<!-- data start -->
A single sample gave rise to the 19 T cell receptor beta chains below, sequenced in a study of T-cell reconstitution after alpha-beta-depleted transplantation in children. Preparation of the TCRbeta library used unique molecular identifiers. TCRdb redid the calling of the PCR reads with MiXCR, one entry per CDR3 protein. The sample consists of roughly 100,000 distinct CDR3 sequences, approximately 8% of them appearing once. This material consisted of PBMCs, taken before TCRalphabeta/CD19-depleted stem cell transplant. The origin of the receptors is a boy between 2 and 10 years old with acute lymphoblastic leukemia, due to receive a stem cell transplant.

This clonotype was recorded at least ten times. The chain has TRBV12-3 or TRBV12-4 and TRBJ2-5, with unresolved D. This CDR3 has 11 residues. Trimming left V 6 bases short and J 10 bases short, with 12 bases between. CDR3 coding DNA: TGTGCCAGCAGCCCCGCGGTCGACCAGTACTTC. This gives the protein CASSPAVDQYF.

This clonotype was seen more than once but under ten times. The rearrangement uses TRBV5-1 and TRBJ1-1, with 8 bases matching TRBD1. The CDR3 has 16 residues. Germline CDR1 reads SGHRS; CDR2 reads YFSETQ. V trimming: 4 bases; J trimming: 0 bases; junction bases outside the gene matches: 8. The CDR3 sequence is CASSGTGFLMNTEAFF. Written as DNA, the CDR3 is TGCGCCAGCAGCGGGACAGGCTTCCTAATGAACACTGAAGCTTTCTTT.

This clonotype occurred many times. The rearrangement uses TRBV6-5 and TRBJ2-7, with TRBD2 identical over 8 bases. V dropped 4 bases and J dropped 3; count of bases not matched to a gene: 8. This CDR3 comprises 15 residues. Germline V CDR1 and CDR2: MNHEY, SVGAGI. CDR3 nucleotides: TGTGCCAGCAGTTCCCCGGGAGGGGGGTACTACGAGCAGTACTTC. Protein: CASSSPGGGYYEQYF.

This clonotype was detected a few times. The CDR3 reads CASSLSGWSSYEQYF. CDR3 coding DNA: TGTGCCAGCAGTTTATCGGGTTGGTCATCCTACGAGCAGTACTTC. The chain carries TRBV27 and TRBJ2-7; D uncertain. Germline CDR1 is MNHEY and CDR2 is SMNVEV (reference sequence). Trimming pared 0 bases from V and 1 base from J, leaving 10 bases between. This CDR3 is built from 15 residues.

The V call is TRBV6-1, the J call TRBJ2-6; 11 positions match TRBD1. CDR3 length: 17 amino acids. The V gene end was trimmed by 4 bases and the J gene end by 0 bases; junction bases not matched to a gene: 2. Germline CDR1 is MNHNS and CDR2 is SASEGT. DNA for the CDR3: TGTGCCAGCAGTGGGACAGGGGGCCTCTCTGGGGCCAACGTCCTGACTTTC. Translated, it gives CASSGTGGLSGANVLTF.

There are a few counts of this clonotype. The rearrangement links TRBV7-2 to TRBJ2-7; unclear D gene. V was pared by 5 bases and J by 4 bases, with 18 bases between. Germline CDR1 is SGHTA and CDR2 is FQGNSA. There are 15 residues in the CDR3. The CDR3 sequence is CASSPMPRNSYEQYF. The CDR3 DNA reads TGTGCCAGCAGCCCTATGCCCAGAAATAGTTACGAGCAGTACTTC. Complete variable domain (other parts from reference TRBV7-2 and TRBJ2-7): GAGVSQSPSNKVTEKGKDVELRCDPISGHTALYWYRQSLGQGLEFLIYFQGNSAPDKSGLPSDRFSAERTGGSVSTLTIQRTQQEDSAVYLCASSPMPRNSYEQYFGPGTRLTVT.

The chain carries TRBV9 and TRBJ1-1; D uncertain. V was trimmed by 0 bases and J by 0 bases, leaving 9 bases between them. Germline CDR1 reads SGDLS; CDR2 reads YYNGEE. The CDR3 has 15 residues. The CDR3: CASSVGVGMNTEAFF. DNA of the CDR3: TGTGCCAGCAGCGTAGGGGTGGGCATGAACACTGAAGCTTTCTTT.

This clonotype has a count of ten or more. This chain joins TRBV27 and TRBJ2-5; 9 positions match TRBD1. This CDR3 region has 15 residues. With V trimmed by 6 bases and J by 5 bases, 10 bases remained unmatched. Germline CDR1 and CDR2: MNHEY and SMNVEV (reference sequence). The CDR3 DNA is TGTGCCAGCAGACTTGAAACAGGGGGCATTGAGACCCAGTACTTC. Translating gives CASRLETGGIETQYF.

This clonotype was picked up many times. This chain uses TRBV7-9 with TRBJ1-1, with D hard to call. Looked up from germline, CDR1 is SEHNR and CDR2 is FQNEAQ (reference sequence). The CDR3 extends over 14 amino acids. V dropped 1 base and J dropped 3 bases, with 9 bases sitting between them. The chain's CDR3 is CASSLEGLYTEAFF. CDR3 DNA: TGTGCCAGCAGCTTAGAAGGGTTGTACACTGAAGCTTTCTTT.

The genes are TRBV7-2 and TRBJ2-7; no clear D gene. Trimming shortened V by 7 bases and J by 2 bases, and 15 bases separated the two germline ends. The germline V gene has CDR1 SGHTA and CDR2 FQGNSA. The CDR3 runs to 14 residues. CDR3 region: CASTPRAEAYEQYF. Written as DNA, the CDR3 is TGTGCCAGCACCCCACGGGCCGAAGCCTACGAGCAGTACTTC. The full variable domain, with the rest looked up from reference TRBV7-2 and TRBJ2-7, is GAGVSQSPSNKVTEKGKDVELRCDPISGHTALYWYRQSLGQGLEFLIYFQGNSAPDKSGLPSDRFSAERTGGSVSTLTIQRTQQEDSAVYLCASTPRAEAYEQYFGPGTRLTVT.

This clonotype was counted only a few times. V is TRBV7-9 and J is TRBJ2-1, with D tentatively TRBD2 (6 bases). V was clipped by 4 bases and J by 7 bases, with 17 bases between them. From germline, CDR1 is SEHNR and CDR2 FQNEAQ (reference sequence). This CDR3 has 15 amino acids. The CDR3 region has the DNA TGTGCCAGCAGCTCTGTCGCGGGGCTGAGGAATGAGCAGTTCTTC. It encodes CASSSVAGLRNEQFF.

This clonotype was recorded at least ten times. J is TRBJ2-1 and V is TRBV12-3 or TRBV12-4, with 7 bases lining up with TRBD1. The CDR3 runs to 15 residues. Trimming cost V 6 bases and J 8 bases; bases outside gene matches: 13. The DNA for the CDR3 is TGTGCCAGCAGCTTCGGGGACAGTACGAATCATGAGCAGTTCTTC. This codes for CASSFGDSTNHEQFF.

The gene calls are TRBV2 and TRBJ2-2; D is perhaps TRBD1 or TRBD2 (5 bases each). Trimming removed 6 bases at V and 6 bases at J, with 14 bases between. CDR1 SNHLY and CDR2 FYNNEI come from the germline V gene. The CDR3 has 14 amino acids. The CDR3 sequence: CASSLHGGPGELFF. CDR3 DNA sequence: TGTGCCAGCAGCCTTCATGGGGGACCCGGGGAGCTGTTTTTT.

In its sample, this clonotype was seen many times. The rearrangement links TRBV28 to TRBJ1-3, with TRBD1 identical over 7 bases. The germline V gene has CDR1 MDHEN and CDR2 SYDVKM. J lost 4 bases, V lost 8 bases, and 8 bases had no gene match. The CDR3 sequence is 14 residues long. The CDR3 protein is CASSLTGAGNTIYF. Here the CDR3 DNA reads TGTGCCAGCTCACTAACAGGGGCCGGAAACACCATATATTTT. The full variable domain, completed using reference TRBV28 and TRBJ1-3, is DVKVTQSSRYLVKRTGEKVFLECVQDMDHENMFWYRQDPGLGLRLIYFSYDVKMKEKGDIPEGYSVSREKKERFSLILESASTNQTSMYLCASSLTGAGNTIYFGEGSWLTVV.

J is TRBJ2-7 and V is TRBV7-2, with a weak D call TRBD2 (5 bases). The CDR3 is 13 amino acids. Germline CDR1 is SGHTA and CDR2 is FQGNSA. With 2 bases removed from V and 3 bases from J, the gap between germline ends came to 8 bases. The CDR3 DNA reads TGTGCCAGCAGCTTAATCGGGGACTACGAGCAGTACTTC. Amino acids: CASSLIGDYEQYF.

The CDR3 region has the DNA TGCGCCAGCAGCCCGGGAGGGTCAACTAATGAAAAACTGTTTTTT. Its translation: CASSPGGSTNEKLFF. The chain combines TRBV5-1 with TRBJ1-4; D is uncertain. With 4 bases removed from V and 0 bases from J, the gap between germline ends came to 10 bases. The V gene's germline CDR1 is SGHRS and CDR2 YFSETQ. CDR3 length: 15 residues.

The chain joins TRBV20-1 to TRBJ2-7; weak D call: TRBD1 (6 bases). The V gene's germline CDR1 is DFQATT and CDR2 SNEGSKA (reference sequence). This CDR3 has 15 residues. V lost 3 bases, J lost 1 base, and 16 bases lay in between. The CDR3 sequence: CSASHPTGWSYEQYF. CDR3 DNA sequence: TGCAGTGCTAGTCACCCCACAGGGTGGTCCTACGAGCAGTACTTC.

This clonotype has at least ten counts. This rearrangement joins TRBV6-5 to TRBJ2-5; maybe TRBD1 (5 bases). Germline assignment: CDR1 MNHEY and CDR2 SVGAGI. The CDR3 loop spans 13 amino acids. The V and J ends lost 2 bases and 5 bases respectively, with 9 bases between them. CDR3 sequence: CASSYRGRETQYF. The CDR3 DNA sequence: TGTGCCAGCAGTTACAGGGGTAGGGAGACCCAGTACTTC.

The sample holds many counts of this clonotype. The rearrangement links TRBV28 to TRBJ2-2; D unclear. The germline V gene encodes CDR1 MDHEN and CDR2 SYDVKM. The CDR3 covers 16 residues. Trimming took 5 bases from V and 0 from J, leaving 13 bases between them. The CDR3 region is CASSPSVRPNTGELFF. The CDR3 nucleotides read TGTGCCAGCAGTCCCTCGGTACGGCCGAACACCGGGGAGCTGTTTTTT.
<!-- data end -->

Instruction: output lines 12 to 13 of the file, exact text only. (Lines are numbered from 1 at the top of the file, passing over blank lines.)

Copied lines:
This clonotype was counted only a few times. V is TRBV7-9 and J is TRBJ2-1, with D tentatively TRBD2 (6 bases). V was clipped by 4 bases and J by 7 bases, with 17 bases between them. From germline, CDR1 is SEHNR and CDR2 FQNEAQ (reference sequence). This CDR3 has 15 amino acids. The CDR3 region has the DNA TGTGCCAGCAGCTCTGTCGCGGGGCTGAGGAATGAGCAGTTCTTC. It encodes CASSSVAGLRNEQFF.

This clonotype was recorded at least ten times. J is TRBJ2-1 and V is TRBV12-3 or TRBV12-4, with 7 bases lining up with TRBD1. The CDR3 runs to 15 residues. Trimming cost V 6 bases and J 8 bases; bases outside gene matches: 13. The DNA for the CDR3 is TGTGCCAGCAGCTTCGGGGACAGTACGAATCATGAGCAGTTCTTC. This codes for CASSFGDSTNHEQFF.